• The location of each GPS reading
  • Beginning and ending reading from the odometer, ECM or similar device, corresponding to the record date
  • The calculated distance between each GPS reading
  • The route of travelThe total distance traveled
  • The distance traveled in each jurisdiction
  • Vehicle identification number or vehicle unit number

Your company must also retain fuel receipts for all fuel purchases for IFTA-qualified vehicles. For IFTA purposes, all of these records must be maintained for four years.

The toughest part for most motor carriers to keep track of is the route data because a high degree of specificity is required (the auditor wants to know exactly which route you used, because it invariably impacts the distance traveled). If a motor carrier is unable to produce route records to confirm reported distance totals, the auditor can and will make his or her own calculations, which could result in the finding of an underpayment.

How Is the IFTA Audit Performed?

Most often, the auditor will request a list of and data from your entire IFTA-qualified fleet. Once that list is obtained, the auditor will select a number of vehicle records to audit with specificity. Generally, auditors will request the records be produced to them so that they may conduct the audit from their office (not your location).

It sometimes happens that the records for a certain vehicle are lost, or have been corrupted. In these instances, it helps if your company’s representative has developed a congenial relationship with the auditor, because the auditor is more likely to be willing to negotiate the substitution of records from another vehicle to complete the audit. Also, if your company does not have the exact records requested by the auditor, but did maintain documents that are sufficient to show the requested information, the auditor may accept alternative documentation of the reported numbers for the motor carrier.

What Happens If the Auditor Determines My Company Has Underpaid?

The auditor will notify your company of an assessed underpayment in writing and will demand payment within a short period of time. Your company will have the option to appeal the decision of the auditor if you believe there is a material misunderstanding of fact or law, but this decision will have to be made relatively quickly after the decision or late payment penalties will likely be assessed. Like other forms of tax disputes, your company may choose to pay the assessment and then challenge the decision after payment, avoiding any late payment penalty.

The decision to fight or pay an assessed underpayment will hinge on many factors, such as the amount of the assessment, but will also rest upon the grounds for your company’s challenge. For instance, if your company provided records sufficient to show the distances traveled, but the auditor refused to review the records (a material factual dispute), that would be a good reason to appeal the decision. Or, perhaps the auditor selected a vehicle in your company’s fleet that was not required to retain IFTA records (a material legal dispute) and refused to select a qualifying vehicle.

These are issues that may or may not be able to be addressed by your company’s employees, and as a result, additional professionals may need to retained to address any disputes with the Department. Your accounting and legal advisors will be helpful in navigating through underpayment allegations.

What If My Company Does Not Feel Comfortable Working With the Auditor?

If your company would prefer to be represented by an attorney or other tax representative in your audit process, it is permitted to do so. These audits may have serious financial and other civil penalties, and it may make sense to have an intermediary to negotiate on your company’s behalf. If your company chooses to hire someone to assist with the audit, the company will likely need to authorize that person to act on the company’s behalf by providing the Department with a Declaration of Tax Representative, or other proof of authorization documentation.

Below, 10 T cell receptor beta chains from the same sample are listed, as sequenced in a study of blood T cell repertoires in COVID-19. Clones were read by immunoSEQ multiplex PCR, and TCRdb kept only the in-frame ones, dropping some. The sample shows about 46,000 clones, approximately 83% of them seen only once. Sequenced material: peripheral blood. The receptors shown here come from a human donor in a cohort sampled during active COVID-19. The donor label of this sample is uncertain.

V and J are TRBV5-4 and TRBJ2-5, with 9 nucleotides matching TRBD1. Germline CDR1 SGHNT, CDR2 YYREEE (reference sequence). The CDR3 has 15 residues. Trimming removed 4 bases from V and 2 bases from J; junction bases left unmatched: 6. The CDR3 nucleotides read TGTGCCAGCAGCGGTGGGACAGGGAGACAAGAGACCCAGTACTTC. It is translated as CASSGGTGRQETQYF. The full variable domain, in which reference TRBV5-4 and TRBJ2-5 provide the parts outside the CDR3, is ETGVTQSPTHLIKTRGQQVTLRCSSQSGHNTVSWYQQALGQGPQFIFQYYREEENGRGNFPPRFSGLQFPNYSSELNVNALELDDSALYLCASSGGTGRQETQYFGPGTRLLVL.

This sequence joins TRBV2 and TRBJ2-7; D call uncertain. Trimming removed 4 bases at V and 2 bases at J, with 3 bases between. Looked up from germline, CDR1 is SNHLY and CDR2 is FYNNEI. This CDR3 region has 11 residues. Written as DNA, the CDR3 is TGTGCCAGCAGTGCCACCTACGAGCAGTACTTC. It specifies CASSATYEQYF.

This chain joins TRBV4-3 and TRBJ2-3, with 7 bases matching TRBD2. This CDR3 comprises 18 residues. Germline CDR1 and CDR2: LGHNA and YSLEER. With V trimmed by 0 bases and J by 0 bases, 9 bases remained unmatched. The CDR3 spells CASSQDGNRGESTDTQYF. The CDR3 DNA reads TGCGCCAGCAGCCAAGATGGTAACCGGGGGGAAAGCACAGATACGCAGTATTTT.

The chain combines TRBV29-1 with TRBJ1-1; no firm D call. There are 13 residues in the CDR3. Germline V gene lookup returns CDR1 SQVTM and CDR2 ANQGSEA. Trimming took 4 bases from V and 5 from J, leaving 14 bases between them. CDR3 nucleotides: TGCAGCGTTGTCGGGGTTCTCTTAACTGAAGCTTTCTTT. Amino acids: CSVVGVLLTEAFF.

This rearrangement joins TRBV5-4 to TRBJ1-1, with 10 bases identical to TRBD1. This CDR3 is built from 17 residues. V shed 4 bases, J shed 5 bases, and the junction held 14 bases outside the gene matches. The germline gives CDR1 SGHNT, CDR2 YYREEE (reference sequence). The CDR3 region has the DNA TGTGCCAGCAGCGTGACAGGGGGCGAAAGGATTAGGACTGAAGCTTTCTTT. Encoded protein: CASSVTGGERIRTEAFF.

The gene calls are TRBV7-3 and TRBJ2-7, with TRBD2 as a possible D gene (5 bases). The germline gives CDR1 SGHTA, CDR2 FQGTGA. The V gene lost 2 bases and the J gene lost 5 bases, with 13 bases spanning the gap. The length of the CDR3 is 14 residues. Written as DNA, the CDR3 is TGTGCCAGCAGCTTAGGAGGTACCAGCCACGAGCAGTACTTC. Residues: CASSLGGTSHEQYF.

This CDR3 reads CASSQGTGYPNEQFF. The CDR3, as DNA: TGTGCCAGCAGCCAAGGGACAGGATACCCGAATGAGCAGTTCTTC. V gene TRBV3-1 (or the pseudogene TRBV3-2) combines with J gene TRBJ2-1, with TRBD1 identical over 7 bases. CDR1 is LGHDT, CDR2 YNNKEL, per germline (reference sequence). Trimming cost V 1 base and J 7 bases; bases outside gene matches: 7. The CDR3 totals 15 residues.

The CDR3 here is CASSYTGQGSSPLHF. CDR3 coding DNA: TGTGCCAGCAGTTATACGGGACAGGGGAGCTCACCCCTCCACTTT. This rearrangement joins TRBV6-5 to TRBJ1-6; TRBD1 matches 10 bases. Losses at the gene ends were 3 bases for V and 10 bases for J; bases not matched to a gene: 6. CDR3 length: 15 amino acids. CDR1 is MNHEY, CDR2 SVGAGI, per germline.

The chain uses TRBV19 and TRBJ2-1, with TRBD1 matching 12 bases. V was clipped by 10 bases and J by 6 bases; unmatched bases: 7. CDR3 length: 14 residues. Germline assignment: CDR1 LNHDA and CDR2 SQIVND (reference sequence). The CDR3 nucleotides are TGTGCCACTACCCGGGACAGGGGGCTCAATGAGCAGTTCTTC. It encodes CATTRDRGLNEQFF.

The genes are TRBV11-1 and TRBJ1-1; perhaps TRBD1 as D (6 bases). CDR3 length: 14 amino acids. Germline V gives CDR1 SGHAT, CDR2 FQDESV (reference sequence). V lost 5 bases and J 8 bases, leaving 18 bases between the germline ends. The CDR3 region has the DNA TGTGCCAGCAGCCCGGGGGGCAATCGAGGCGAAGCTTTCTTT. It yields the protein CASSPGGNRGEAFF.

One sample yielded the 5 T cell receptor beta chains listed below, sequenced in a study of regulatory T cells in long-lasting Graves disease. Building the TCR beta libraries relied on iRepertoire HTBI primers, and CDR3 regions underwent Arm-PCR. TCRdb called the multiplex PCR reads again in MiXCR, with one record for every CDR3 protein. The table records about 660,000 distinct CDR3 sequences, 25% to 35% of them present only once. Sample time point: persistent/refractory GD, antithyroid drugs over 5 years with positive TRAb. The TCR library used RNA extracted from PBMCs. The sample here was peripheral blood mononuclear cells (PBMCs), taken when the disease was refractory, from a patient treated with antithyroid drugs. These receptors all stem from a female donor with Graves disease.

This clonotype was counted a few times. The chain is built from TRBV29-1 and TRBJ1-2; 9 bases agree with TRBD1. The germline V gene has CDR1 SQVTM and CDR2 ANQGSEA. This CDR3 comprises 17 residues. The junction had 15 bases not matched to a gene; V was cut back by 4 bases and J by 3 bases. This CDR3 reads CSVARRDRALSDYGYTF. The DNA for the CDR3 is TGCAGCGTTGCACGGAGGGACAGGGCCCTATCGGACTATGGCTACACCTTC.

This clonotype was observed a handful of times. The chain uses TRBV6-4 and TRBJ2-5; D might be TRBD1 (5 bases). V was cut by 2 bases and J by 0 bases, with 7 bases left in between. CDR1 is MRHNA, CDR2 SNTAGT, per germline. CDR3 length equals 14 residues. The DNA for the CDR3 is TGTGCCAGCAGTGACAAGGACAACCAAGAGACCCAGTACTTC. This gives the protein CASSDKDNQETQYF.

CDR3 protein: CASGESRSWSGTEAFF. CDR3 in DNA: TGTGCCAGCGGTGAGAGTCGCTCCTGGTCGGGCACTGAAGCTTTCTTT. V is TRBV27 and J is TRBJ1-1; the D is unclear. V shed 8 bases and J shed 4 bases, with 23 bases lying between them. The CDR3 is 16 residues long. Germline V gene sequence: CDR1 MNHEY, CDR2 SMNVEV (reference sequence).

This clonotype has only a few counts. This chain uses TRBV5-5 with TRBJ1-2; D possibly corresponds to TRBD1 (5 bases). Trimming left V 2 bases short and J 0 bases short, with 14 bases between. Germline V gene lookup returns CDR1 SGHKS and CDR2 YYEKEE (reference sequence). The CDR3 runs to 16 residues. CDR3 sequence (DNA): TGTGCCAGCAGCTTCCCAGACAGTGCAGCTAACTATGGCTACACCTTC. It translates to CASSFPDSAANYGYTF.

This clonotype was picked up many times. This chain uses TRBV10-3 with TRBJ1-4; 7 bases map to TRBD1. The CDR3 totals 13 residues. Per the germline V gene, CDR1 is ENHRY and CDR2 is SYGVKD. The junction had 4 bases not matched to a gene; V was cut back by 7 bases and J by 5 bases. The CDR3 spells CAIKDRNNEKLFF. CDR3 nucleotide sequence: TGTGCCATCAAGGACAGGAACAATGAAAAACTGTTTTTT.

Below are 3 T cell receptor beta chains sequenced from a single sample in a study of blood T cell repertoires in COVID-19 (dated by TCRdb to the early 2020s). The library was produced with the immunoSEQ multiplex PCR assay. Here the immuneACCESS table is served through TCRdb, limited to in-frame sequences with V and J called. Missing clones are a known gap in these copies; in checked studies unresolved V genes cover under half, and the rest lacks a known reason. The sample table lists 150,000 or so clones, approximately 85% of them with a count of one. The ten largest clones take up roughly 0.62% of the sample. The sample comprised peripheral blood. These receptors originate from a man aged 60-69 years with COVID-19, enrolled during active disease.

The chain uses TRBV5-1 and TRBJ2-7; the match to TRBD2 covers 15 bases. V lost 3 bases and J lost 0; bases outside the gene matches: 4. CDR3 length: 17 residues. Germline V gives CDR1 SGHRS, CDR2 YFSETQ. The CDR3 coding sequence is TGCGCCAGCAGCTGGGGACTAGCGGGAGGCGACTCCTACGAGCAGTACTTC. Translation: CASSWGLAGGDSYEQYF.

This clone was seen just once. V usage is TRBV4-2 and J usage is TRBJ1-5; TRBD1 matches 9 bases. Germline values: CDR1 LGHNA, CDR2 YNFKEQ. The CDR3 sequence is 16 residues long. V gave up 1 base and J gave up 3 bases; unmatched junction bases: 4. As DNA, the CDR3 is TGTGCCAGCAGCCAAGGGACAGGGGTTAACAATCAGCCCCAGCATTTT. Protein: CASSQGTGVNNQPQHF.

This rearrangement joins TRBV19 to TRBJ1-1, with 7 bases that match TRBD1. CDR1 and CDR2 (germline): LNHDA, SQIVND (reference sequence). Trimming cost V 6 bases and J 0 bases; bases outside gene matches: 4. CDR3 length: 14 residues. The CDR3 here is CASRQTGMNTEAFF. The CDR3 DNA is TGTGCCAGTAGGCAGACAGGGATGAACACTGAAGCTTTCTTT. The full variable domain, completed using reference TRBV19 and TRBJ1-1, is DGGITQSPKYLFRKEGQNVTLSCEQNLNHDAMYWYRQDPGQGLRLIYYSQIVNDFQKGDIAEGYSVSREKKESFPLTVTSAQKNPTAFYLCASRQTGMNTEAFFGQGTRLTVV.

How Should My Company Prepare?

Participation in IFTA is a virtual inevitability for most interstate motor carriers and, while any type of audit is unpleasant, preparation for IFTA compliance can greatly ease that process. The key to minimizing the time and expense associated with an IFTA audit is to develop strong recordkeeping practices. The goal of every IFTA licensee should be to develop recordkeeping and compliance processes that maintain an accurate picture of the operation. The documents and data identified above must be reliably collected and maintained in order to evidence your actual fuel spend, mileage and routes. This is your responsibility—not the Base State’s—and it will quickly become your problem during an audit.

It is helpful to bear in mind that the IFTA audit process is intended to arrive at the truth of your operation’s fuel consumption and traffic. Once the audit begins, prepare to present this information and for you and your staff to answer the auditor’s interview questions. In the best-case scenario, just as with income taxes, you have correctly paid or overpaid to IFTA. In the worst-case scenario, determinations will be made based upon the facts and circumstances of your operation (where quality recordkeeping does not exist) and the amount paid or demanded may not in fact align with the amount due. Viewed this way, IFTA compliance is more an exercise in accuracy than of gamesmanship. Failure to maintain accurate records and to respond to audits professionally and with candor can only hurt yourself.

[i] IFTA, Articles of Agreement § R130 (last updated Dec. 1, 2018)(available online at: https://iftach.org/manuals/2018/AA/Articles%20of%20Agreement%20December%202018.pdf).

[ii] Id. at § R130.100 (part of an interstate compact approved by Congress in the Intermodal Surface Transportation Efficiency Act of 1991, providing retention for each jurisdiction’s sovereign authority to determine tax rates, exemptions, etc., and a uniform definition of the vehicles subject to IFTA).

[iv] Id. at § R140.

[v] Id. at § 305.

[vi] Id. at § 345.100.

[vii] Audit Manual *A250.

[ix] Audit Manual *A420.100.

[x] These source documents are developed by the Base State and generally available online.

[xi] GPS or similar electronic system.


DISCLAIMER: Because of the generality of this update, the information provided herein may not be applicable in all situations and should not be acted upon without specific legal advice based on particular situations.